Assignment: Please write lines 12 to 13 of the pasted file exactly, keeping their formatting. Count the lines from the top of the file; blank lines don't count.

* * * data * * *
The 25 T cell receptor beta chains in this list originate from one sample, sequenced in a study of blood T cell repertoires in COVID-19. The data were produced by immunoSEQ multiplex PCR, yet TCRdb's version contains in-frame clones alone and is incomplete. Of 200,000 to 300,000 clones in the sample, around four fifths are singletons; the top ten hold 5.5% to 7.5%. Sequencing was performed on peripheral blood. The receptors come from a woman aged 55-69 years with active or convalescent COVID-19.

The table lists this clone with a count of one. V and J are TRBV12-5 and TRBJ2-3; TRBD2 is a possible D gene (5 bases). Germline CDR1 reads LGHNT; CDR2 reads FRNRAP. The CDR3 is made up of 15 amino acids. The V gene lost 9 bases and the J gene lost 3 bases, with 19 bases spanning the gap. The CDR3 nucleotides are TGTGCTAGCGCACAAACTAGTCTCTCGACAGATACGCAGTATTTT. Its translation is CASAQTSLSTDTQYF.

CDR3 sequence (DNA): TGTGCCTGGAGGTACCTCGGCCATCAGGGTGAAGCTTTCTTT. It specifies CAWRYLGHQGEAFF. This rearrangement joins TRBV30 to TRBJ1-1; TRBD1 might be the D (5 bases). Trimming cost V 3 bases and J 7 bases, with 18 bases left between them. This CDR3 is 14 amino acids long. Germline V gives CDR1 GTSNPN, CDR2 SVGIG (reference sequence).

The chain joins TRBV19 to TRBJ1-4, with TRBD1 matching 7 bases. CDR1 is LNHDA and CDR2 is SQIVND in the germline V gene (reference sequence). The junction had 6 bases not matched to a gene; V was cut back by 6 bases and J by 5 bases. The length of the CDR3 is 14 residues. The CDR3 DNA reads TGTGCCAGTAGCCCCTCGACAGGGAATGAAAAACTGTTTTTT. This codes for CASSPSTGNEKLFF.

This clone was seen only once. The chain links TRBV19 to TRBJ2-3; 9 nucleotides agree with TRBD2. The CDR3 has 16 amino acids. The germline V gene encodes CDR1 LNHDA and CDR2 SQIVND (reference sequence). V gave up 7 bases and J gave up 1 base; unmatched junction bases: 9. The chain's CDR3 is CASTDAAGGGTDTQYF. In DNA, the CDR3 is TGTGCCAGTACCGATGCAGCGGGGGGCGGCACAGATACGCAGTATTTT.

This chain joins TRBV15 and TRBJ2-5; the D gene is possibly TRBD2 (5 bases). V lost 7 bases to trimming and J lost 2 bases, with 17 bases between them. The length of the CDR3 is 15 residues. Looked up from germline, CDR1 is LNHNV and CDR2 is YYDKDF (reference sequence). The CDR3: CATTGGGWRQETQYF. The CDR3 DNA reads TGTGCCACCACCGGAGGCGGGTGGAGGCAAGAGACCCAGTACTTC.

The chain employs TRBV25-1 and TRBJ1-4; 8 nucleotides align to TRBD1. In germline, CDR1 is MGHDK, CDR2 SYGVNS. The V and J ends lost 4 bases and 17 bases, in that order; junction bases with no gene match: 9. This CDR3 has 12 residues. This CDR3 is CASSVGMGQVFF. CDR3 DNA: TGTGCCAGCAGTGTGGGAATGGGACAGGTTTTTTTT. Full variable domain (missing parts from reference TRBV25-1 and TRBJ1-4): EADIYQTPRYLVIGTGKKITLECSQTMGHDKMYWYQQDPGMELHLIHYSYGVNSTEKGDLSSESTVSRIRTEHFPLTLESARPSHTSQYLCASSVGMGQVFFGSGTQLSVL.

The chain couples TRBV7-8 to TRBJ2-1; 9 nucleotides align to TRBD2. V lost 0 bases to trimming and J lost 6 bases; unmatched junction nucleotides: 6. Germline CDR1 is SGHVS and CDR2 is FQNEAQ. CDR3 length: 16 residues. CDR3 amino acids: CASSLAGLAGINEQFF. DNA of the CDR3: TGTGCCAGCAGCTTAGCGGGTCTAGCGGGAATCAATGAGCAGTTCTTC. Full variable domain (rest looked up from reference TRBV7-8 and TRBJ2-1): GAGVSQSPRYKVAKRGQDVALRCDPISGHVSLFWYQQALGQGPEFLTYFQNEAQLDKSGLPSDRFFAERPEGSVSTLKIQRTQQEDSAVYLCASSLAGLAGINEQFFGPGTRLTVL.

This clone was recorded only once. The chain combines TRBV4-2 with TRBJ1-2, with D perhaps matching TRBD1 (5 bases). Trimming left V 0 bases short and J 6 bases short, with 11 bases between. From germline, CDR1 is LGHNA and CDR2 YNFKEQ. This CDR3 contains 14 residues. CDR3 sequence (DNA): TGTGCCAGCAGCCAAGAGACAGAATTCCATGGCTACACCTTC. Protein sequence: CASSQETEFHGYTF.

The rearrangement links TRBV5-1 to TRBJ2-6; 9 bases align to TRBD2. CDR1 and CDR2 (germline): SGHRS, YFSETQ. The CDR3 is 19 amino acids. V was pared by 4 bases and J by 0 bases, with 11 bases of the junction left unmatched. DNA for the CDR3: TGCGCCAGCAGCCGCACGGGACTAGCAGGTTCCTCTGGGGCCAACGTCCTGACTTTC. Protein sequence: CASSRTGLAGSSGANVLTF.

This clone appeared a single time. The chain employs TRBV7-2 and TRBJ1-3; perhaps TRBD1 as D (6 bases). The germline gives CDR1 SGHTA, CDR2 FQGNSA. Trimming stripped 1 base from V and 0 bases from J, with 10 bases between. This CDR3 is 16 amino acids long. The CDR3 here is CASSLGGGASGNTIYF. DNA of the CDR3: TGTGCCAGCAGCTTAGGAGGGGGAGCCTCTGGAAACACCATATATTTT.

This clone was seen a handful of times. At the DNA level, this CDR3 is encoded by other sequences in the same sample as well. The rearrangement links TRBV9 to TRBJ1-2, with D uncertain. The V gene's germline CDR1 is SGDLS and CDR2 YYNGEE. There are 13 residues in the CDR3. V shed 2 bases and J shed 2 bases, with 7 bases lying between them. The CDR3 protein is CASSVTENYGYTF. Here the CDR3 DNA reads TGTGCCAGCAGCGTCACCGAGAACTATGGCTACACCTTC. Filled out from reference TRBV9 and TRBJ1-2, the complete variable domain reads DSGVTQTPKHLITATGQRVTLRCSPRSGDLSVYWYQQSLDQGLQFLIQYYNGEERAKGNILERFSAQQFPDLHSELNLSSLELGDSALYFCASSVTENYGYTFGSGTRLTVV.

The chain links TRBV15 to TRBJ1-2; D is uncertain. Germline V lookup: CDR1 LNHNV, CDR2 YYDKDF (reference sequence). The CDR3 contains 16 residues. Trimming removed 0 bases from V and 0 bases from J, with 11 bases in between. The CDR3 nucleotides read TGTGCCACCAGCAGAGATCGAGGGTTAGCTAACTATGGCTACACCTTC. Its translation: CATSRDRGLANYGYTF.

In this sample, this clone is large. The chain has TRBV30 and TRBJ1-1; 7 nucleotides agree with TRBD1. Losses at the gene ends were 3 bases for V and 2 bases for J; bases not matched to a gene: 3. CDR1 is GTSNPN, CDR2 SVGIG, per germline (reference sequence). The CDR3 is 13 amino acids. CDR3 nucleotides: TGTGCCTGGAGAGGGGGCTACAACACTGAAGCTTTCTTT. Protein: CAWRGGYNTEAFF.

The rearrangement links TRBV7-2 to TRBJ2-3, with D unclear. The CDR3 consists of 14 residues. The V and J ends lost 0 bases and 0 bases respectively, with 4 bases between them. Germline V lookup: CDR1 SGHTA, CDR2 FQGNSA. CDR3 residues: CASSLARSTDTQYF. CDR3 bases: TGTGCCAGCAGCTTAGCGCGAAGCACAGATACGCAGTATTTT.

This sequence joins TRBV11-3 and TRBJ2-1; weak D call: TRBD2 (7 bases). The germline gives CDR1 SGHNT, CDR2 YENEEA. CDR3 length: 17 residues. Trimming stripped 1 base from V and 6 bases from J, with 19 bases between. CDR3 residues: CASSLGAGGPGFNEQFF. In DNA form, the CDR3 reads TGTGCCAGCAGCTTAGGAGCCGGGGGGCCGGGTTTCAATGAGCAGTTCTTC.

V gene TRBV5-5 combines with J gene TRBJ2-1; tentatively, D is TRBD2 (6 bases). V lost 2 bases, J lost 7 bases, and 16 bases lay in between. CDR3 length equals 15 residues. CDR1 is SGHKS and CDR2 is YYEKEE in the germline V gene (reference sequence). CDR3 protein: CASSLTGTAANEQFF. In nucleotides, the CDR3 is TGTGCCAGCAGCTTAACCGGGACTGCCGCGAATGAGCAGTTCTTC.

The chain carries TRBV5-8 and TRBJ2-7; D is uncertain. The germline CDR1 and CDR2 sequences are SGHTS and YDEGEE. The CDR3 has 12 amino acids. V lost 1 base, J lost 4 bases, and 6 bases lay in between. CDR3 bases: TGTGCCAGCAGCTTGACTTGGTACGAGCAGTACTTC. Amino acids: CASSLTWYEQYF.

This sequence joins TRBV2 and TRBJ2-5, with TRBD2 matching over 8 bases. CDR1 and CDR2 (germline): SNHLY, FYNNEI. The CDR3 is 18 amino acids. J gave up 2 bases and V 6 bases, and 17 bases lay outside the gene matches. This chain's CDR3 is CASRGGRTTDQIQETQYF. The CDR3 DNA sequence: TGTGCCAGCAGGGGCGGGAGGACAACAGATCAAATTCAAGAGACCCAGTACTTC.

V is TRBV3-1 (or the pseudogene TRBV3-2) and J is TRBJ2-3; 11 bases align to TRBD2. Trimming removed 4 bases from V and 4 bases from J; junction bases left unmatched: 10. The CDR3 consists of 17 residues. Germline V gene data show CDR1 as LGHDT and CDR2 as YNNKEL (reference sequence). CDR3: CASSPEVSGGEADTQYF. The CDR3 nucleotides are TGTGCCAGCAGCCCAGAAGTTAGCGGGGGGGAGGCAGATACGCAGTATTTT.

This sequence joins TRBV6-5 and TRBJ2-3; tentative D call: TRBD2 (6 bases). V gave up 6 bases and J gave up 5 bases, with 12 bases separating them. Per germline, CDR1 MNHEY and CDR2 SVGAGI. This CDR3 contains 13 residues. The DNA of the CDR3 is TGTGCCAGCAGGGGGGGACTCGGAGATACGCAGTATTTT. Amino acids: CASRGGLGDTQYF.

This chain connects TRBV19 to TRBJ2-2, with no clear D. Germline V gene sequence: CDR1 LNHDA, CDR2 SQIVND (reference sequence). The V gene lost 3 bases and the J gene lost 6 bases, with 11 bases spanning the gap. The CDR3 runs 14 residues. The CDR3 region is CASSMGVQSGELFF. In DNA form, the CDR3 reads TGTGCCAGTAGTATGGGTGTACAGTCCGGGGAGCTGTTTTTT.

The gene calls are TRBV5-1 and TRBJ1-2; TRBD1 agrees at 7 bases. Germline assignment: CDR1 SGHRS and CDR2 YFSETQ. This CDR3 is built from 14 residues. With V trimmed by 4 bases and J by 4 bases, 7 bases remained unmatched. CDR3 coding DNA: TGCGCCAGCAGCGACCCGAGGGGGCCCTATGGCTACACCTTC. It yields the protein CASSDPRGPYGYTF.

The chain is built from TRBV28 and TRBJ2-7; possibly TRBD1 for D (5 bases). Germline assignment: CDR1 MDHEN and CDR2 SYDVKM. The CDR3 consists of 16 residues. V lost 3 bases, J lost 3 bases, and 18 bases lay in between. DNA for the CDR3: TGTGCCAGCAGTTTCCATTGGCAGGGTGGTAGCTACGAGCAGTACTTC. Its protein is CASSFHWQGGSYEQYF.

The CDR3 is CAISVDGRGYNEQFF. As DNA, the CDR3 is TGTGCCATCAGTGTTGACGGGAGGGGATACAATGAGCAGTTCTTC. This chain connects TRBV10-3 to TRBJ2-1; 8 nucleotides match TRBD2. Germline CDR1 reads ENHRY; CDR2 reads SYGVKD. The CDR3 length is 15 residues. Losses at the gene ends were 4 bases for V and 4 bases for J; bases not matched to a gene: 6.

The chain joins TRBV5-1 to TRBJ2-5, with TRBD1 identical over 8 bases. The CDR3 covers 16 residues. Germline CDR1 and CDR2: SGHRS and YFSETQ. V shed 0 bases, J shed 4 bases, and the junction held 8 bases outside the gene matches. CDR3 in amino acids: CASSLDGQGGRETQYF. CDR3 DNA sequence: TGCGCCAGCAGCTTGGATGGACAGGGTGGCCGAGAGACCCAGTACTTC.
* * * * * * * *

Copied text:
This clone was seen a handful of times. At the DNA level, this CDR3 is encoded by other sequences in the same sample as well. The rearrangement links TRBV9 to TRBJ1-2, with D uncertain. The V gene's germline CDR1 is SGDLS and CDR2 YYNGEE. There are 13 residues in the CDR3. V shed 2 bases and J shed 2 bases, with 7 bases lying between them. The CDR3 protein is CASSVTENYGYTF. Here the CDR3 DNA reads TGTGCCAGCAGCGTCACCGAGAACTATGGCTACACCTTC. Filled out from reference TRBV9 and TRBJ1-2, the complete variable domain reads DSGVTQTPKHLITATGQRVTLRCSPRSGDLSVYWYQQSLDQGLQFLIQYYNGEERAKGNILERFSAQQFPDLHSELNLSSLELGDSALYFCASSVTENYGYTFGSGTRLTVV.

The chain links TRBV15 to TRBJ1-2; D is uncertain. Germline V lookup: CDR1 LNHNV, CDR2 YYDKDF (reference sequence). The CDR3 contains 16 residues. Trimming removed 0 bases from V and 0 bases from J, with 11 bases in between. The CDR3 nucleotides read TGTGCCACCAGCAGAGATCGAGGGTTAGCTAACTATGGCTACACCTTC. Its translation: CATSRDRGLANYGYTF.